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Sisterhood of the Traveling Twins

I worked a lot my freshman year of college. I saved every penny I made from my work study job in the library and I took on extra shifts in the tool department at our local Sears whenever I was back in my hometown. Similarly, my sister didn’t spend a dime of her megre ROTC stipend and stocked fruit at the grocery store down the street until she couldn’t look at another banana.

Eventually, all of our hard work paid off and by mid-spring, Jessi and I had socked away enough money for something we’d been dreaming about for ages: an epic European backpacking trip. Ignoring our parents’ protests (“You’ll be kidnapped!” exclaimed my father), we applied for passports and booked our plane tickets. This was exciting stuff for two New Hampshire kids that had never crossed the Mississippi River, nevermind the Atlantic.

Our parents dropped off their (technically) adult twin daughters at Logan with some trepidation and off we went for a grand adventure. Our Fodor’s guide was our bible for the next few weeks. We got front row seats at Wimbledon by sleeping all night in the sidewalk queue, we hiked up the beautiful hills of Scotland to see what we could see, we visited anything that looked like a museum or cathedral, we drank beer and and made friends with strangers, when money ran low we ate bread and Nutella for dinner, and we actually used our high school German. In short, we had the time of our lives.

Since that time, my sister and I have traveled around the country and the world, although mostly separately. The army took her and her husband far away from me and to places she would never have otherwise traveled (and in some cases, places she hopes never to see again) while my husband and I spent the years touring the great natural wonders of the western hemisphere.

After life threw our family a huge curveball this spring, my sister decided to move home to New England. As we made plans to get her back East, she and I started talking about a road trip. Just the two of us. No kids, no dogs, no work, no commitments. So after more than a decade, my sister and I will be taking our first solo trip together. I could not be more excited. Seeking to find the places where the only incomprehensible tweeting we hear about is from the birds, we decided to drive from Lake Tahoe to St. Louis, stopping at every national park along the way.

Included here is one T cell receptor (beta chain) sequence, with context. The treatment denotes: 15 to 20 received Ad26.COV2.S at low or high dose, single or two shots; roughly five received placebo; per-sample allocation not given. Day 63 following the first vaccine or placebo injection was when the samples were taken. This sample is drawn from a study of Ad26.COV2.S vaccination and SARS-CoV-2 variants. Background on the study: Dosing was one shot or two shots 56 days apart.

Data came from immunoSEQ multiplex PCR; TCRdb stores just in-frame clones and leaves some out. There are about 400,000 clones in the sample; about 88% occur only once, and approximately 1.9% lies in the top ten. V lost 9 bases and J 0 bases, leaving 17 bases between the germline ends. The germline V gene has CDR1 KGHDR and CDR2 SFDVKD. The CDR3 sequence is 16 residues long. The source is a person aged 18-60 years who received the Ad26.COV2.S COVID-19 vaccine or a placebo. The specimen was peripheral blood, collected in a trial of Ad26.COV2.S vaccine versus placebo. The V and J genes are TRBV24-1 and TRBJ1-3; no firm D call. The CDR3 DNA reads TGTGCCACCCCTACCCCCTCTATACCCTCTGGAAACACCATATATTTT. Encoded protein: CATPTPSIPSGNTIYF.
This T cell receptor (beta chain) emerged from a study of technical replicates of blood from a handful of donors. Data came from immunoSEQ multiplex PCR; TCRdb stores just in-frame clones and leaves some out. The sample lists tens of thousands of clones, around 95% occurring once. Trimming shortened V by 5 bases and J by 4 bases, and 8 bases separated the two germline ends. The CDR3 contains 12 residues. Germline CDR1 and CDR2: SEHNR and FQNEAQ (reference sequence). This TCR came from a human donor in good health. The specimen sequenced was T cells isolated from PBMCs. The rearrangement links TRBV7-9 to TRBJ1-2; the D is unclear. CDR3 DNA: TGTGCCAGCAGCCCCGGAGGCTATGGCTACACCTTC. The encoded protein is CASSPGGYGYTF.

While Google maps has been a lifesaver, this type of trip requires some real planning and a giant stack of books. As my sister and I started mapping our route, I started collecting titles relating to the stops we would make along the way. Of course, I picked up the tried-and-true staple of the thoughtful wanderer- a Fodor’s guidebook (“The Complete Guide to the National Parks of the West” in this case). I also grabbed Frommer’s “Zion & Bryce Canyon National Parks” and two Moon guides that cover Arches and Canyonlands National Parks. Now with the basics covered, I went in search of some titles that are a bit off the beaten path.

The first odd-ball I found was by an author you may recognize for his award winning historical epics, Thomas Keneally. “The Places Where Souls are Born” takes readers on a journey through some of the interesting characters and places that have shaped how the American southwest is perceived. While I thoroughly enjoyed this book, it certainly did not satisfy my need for information on the history of the area. In fact it did just the opposite.

Lusting for more information, I sought out books that would give a concise history of the geography and people of Utah in particular. While I wanted more information than the encyclopedia could provide, this girl doesn’t have time to study an exhaustive history of the native peoples, learn every tenet of the mormon faith, or become an expert on the geological forces that shaped the landscape, so I reached for “The Smithsonian Guide to Historic America: The Desert States” and “The Smithsonian Guides to Natural America: The Southern Rockies- Colorado, Utah.” These series are like “Sox in 2” for the curious, but time crunched traveler. It gave me just what I wanted to know, and not too much more.

Armed with a map, GPS, and a stack of books, I think we are prepared for a repeat of our college wanderings. We’re going to drink beer, make friends with strangers, and eat Nutella and bread when money gets low, but most importantly, we’ll get to spend time making memories that will last a lifetime.

Allison Palmgren is the technology librarian at the Morrill Memorial Library in Norwood, Massachusetts.  Read Allison’s column in the August 17th issue of the Norwood Transcript & Bulletin.


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